Proving the Business Case for the Internet of Things

Volterio robots aid electric vehicle charging

Steve Rogerson
April 7, 2020



Austrian company Volterio has developed an autonomous robot to charge electric vehicles and stop city street being littered with charging stations.
 
Charging stations can be an eyesore in inner cities, and the bulky cables and plugs can also be an inconvenience in people's garages. Contactless inductive charging with coils embedded in the garage floor or the road surface has none of these visual or mechanical annoyances.
 
But unfortunately it comes at a heavy price, and in more than one way: making the coils disappear means the ground has to be opened up and refinished; the maximum output is currently 3kW in most cases, which can result in long charging times; and with this type of charging, a significant portion of the power is lost compared with plug-in cables. This loss is even higher if the car is not parked right over a coil.
 
The technology from Volterio offers an elegant solution to all of these problems. When inactive, the charger is an inconspicuous, only 6cm high structure on the floor. The car is then parked over it for charging. Next, a robot arm extends telescopically. At the end of this arm is a connector that seeks its counterpart on the car's underbody.
 
The two components have previously exchanged information with each other via encrypted wireless communication. And since the conical-round current carrier is not a connector in the traditional sense, it is still able to make full contact even if the car is not parked in the optimal position. An ultrasonic system is used to make sure the arm accurately finds its target. The connection is established in less than 15s.
 
The connector must simply be within a range of 50 by 50cm, and the car can even be parked at an angle. It is also possible to embed the entire unit in the floor for new constructions of garages or parking spots.
 
The charging capacity of a charger with home connection is 22kW, which means that even the largest car batteries can be fully charged in four to five hours. The technology itself is designed to handle up 100kW DC, which lowers the charging time to an hour.
 
The idea behind Volterio stems from a master thesis that Christian Flechl wrote in 2014 at the Graz University of Technology in Austria. Today, he is the managing director of Volterio, and his product is about to go into series production.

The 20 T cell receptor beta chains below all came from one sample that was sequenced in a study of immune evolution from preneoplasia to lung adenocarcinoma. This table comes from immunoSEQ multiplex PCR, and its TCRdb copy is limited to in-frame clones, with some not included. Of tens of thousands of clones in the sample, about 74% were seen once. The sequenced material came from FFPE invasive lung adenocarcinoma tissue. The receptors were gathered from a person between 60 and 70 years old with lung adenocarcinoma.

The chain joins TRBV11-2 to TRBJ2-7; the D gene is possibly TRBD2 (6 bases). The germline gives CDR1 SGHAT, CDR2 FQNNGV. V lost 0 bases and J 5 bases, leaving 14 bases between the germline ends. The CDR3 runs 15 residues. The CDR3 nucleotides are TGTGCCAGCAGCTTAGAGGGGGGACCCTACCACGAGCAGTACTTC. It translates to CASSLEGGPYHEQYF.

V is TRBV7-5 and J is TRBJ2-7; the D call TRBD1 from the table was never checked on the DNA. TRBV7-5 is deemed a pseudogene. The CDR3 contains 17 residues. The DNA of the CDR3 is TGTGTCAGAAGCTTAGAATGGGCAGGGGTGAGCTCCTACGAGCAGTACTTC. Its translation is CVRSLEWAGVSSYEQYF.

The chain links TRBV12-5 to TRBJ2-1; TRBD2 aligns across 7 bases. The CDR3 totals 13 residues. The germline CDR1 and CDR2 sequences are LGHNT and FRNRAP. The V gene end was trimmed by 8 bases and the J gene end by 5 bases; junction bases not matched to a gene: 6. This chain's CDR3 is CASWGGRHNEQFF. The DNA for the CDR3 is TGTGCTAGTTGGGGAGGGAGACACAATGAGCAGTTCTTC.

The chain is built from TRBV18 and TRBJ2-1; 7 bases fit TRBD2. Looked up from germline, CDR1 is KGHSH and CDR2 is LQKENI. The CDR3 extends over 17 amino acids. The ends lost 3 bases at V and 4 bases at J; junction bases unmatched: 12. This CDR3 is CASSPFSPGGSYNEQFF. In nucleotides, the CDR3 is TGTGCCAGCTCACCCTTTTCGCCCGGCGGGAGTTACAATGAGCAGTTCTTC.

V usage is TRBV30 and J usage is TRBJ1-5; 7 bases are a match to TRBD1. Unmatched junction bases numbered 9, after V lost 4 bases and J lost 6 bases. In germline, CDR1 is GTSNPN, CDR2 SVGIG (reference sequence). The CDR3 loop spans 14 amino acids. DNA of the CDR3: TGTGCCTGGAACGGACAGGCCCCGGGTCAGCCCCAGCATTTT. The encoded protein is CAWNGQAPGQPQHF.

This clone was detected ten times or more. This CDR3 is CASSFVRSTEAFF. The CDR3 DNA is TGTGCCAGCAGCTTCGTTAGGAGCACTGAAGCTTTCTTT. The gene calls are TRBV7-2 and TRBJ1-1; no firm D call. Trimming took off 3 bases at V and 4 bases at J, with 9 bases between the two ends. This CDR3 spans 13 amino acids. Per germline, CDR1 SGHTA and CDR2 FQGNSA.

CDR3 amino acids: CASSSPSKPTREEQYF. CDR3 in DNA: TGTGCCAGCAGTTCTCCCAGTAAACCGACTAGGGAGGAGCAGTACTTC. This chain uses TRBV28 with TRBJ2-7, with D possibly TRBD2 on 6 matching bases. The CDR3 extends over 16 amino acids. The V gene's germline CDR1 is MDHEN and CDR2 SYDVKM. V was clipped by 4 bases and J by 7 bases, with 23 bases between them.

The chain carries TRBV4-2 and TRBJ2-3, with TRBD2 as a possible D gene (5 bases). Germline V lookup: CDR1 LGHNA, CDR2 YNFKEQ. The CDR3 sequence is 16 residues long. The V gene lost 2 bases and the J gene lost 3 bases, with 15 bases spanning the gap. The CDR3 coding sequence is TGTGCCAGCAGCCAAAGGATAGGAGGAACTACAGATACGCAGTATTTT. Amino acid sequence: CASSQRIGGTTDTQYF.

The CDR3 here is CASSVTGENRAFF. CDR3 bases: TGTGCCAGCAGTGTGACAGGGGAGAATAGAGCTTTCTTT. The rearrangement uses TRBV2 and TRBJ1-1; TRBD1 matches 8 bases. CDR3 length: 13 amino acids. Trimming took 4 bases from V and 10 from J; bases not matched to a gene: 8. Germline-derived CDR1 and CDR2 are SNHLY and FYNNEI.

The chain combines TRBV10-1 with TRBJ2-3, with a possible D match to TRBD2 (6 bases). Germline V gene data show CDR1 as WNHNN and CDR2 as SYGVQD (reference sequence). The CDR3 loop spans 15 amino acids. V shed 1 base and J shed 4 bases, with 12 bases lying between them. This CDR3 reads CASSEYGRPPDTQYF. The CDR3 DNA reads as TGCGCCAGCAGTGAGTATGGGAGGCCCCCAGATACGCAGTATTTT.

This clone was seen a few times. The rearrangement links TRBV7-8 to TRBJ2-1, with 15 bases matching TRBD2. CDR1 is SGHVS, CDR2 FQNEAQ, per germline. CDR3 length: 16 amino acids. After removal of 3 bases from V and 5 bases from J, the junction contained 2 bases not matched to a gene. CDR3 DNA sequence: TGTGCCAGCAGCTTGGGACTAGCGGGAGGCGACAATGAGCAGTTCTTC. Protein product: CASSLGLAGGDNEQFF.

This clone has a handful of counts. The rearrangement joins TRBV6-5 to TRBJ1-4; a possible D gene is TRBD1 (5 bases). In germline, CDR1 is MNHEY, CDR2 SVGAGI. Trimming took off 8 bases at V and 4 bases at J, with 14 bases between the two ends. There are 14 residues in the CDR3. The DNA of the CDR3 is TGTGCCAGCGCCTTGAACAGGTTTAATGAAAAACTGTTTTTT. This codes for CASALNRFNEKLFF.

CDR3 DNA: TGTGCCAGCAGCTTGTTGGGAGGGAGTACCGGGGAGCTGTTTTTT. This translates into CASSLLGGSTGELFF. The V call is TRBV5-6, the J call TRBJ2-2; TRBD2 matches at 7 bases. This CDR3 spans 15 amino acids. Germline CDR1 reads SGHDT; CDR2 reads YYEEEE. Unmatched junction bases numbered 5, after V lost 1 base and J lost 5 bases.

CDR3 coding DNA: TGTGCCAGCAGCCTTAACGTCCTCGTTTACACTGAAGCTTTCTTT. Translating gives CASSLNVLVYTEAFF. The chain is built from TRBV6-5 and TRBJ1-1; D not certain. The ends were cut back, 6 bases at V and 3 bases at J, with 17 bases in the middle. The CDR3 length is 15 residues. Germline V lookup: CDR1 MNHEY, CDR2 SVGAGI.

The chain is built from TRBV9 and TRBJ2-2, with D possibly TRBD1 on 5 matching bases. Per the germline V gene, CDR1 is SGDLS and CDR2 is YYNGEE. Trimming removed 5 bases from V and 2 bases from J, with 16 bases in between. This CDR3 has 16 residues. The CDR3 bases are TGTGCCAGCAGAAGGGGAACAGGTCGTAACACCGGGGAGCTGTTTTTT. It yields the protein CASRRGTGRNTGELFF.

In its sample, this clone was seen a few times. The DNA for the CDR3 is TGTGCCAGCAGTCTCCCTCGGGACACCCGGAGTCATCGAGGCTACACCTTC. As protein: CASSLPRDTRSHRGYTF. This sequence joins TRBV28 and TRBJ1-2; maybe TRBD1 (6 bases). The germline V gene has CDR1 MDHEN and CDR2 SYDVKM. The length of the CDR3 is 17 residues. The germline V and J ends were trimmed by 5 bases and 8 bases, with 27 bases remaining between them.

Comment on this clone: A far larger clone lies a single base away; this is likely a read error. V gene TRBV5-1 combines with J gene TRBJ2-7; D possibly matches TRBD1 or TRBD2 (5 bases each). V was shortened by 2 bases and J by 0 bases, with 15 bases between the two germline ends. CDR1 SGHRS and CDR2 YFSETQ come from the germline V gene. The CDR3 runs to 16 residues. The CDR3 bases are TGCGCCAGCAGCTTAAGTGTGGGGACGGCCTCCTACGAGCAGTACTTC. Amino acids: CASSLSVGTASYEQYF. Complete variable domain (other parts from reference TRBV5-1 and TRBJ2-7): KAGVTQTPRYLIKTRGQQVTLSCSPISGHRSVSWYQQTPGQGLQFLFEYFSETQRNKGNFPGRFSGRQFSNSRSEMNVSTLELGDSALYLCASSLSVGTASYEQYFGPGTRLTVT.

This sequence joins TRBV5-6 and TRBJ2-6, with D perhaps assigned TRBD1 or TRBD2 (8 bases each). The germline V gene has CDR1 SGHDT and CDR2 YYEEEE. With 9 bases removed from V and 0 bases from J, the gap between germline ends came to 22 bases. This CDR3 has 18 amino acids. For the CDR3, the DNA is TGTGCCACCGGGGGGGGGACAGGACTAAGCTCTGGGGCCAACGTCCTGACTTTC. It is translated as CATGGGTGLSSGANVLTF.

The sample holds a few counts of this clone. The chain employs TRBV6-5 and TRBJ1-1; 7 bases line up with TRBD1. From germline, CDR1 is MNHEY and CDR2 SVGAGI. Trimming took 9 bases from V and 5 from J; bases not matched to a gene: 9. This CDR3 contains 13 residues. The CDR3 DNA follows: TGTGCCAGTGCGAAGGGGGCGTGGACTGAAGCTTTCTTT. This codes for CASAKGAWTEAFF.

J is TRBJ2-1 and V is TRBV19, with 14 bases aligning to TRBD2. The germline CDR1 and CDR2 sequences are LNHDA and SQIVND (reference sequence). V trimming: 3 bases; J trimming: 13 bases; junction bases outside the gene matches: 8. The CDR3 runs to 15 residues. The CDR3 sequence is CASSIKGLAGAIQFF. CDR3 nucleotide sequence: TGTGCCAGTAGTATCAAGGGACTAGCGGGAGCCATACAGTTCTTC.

An important aspect in the development of the prototype was the three motors that move the robot arm along the three axes.
 
“We wanted to build a device that was as flat as possible, so there was very little space available from the beginning,” Flechl said. “At the same time, we need to move considerable weight. So the motors – in conjunction with the appropriate gearhead – have to offer high torque, high speed and be small in size.”
 
A search on the internet quickly led him to German company Faulhaber, as not many companies are able to meet these types of specifications.
 
“In talks with other experts, I was reassured that Faulhaber was the way to go, and that became even more evident when we started working together,” said Flechl. “Faulhaber sponsored the entire project with extensive technical advice, selecting the right motors, and by offering the motors themselves.”
 
DC micromotors with planetary gearheads and a suitable motion controller were installed in the prototypes. In addition to that, Faulhaber selected and provided other drives for testing purposes.
 
The high motor performance of the CR series is based on a stable graphite commutation with low wear, neodymium magnets, and a particularly high ratio of copper in the winding. The charging station is designed for about 20,000 cycles. This means only about 1% of the service life of the drives is used. Their robustness is also very important, because the Volterio units must work reliably even after long standstills and in harsh weather conditions.
 
The prototype performed well in testing. Volterio is now working on new challenges:
 
“Automated charging processes can be used in many different ways,” Flechl said. “This is true for the entire field of logistics as well as for all driverless vehicles. Solutions for electric trucks are under development as well. We are developing suitable charging robots, and we continue to rely on the valuable support of Faulhaber.”